- This invention relates to certain improvements in shoes commonly known as football shoes in which cleats or spurs are usually fastened to the under side of the sole to prevent slipping of the wearer particularly in moist ffields, and while I am aware that various forms of cleats or spurs secured by screws to metal plates v incorporated in the sole of the shoe have heretofore been proposed, I believe that vI am the first to provide conical cleats of circular cross section held in place with their larger ends against the screws passing centrally through the cleats and engaged in threaded openings of lthin metal lates which are secured to the upper face of) thgJ sole in such manner as to preserve the resiliency and flexibility of the sole and also to destribute the cleats or spurs in such manner as to afford a better grip upon the ield than has heretofore been practised.

The main object, therefore, is to increase the gripping efficiency of shoes of this character and at the same time to reduce thefsuction and-frictional resistance to withdr wal when embedded in soft earth such as wet cla or similar soil.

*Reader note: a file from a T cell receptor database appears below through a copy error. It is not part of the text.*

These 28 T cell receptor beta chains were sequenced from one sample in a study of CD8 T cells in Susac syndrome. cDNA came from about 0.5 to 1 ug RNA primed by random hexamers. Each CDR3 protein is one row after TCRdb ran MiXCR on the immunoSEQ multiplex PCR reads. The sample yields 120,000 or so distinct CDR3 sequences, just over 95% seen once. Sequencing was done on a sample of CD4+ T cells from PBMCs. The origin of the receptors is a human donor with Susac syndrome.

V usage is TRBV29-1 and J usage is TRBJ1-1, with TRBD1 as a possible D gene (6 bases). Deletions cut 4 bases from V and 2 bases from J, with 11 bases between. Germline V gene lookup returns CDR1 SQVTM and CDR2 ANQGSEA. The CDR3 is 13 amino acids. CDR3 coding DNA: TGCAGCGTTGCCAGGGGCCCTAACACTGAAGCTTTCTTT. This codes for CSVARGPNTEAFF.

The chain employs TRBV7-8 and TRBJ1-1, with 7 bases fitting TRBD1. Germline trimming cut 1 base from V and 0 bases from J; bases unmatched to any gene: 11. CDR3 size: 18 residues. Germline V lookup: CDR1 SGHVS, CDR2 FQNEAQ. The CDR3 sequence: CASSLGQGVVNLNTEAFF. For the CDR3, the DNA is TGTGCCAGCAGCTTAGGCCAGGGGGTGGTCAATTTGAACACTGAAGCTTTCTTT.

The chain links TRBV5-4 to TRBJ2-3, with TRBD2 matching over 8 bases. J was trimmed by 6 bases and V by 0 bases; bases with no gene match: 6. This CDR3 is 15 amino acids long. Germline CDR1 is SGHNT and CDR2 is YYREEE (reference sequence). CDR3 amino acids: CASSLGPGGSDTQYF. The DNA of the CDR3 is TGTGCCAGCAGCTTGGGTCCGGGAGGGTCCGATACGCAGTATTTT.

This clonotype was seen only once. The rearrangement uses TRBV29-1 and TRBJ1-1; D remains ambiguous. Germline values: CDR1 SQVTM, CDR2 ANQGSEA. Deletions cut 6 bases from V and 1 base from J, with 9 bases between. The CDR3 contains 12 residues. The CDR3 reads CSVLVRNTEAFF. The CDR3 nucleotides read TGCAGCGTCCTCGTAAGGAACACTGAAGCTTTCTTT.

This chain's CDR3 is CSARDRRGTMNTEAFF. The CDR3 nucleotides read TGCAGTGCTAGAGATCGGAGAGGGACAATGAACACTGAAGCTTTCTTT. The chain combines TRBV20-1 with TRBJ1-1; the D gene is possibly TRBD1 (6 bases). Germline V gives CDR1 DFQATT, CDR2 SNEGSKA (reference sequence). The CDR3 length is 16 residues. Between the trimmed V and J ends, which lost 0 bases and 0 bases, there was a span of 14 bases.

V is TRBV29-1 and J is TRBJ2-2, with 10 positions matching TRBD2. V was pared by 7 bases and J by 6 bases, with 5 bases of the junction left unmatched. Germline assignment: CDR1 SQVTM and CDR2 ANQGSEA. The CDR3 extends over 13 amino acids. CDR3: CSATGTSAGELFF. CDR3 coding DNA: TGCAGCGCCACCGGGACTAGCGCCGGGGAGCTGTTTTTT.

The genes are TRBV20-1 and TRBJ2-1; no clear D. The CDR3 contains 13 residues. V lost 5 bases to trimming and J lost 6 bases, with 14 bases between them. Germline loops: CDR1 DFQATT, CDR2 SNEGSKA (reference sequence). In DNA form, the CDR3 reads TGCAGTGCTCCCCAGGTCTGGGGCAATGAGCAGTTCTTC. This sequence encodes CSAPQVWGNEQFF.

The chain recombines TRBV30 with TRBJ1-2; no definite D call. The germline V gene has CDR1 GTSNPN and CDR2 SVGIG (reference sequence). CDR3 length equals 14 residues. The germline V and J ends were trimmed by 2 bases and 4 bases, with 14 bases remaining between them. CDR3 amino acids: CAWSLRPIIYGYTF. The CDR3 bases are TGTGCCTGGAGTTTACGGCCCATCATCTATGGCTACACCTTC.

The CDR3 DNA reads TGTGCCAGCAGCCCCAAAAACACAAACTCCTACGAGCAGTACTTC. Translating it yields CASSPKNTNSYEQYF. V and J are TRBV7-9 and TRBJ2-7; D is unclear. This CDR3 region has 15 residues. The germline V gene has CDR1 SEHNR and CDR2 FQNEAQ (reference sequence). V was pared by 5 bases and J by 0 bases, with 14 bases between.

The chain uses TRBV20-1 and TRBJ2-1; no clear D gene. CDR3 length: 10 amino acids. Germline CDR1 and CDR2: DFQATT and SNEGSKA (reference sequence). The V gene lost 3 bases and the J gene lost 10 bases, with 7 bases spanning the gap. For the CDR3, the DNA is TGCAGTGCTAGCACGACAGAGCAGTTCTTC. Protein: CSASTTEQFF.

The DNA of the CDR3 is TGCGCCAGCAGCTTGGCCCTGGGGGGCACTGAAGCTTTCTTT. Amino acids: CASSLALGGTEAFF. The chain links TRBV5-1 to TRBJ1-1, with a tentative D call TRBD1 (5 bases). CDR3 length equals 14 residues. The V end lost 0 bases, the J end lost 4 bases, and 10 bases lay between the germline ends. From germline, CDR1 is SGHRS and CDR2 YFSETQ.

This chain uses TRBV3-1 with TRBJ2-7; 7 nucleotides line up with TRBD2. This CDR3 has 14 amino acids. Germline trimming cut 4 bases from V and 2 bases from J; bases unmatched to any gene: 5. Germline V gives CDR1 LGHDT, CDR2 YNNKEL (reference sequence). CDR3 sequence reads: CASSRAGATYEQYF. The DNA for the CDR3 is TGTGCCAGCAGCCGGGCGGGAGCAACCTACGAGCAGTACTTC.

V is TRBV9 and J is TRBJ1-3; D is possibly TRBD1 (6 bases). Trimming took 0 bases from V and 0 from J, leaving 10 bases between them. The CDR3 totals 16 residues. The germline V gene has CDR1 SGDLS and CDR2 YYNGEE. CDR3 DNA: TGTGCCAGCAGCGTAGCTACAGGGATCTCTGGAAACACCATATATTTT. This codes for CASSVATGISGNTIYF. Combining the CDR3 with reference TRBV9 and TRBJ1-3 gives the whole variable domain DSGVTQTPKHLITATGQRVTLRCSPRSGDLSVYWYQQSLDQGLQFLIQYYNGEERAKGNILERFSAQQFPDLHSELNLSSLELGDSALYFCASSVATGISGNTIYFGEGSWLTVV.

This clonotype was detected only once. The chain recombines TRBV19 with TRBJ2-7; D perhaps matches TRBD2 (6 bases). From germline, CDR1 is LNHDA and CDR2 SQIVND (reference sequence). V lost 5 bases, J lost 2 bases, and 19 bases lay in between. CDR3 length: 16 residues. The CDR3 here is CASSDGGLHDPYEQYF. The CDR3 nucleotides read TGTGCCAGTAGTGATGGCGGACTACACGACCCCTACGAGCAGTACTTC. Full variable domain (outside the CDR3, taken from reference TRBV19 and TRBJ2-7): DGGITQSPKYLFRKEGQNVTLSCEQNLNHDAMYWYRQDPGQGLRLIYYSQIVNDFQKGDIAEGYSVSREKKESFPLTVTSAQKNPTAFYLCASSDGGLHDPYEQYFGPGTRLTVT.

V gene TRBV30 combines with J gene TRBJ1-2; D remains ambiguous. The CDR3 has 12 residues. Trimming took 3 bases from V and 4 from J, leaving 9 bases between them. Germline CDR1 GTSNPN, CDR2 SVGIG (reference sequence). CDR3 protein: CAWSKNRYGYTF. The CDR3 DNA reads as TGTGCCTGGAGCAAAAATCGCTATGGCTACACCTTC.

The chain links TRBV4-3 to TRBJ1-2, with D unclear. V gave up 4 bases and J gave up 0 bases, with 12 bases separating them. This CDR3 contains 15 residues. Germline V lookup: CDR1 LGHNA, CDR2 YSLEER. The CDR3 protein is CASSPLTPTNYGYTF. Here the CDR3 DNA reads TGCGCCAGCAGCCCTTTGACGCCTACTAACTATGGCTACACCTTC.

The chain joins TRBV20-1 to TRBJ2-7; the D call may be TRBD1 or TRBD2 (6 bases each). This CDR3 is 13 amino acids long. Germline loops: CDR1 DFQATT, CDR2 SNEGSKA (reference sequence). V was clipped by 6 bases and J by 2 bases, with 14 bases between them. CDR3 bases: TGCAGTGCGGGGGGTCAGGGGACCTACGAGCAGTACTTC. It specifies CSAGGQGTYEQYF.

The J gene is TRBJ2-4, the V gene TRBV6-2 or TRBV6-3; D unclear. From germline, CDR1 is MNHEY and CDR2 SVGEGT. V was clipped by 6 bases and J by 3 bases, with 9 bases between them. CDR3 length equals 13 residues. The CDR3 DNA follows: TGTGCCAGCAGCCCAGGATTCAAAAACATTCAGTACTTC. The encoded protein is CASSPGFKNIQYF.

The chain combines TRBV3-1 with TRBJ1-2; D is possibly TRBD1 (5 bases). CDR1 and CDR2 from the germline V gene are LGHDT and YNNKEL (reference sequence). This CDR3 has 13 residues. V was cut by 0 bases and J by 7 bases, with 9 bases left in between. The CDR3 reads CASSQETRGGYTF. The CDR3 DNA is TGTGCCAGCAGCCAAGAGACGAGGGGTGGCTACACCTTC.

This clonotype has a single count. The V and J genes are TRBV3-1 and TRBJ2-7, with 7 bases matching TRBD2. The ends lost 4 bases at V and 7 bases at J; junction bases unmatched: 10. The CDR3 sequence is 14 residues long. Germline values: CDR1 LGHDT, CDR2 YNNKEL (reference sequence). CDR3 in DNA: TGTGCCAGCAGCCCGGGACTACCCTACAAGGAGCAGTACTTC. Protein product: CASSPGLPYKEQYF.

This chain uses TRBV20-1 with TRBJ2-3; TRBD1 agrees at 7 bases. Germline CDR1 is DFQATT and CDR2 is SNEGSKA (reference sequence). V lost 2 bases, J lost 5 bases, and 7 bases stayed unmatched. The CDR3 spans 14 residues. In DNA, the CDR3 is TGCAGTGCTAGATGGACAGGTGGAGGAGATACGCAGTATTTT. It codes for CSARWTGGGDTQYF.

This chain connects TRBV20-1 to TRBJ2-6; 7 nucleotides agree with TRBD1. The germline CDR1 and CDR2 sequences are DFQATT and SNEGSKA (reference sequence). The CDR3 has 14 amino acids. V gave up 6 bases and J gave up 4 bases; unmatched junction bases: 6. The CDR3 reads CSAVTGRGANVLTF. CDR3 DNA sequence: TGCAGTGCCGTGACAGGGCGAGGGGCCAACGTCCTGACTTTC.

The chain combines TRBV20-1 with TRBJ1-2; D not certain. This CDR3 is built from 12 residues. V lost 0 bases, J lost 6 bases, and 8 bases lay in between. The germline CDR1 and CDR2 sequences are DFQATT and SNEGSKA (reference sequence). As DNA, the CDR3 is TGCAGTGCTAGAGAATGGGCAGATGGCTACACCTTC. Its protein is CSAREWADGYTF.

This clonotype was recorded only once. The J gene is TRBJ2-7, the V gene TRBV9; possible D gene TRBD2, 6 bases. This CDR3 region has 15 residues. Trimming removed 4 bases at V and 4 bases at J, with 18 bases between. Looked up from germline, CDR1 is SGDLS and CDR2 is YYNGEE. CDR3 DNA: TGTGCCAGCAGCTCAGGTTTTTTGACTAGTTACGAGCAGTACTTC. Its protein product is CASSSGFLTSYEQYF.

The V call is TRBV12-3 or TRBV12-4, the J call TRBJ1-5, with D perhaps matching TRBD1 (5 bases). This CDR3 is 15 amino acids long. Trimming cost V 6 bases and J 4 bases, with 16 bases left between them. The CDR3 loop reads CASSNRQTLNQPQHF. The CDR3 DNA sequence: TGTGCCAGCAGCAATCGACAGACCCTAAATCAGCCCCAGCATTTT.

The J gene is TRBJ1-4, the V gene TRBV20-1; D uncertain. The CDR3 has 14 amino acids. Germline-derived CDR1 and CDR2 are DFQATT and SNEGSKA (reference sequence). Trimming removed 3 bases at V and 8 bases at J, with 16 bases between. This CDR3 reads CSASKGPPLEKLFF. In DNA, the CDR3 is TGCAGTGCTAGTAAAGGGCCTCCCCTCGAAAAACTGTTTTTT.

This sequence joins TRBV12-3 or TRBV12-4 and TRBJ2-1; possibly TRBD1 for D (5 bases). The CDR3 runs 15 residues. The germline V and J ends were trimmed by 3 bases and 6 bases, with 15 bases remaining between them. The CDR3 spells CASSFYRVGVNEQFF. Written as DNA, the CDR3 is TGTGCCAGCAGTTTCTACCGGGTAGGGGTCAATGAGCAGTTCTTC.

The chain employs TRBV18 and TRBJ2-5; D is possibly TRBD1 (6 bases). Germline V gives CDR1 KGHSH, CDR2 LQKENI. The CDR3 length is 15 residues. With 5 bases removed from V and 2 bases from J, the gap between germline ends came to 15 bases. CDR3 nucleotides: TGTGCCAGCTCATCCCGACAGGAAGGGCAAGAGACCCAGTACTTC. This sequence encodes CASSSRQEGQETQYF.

nother object in making the cleats conical and circular in cross section is to enable them to be self-cleaning and to reduce the liability of injury to other players by contact with the sides thereof.

A further object is to di tribute thev cleats or spurs in such manner as to assure a more accurate balance and greater rapidity of' movement in running, starting, turning or sto ping.

ther objects and uses relating to specific parts of the device will be brought out in the following description: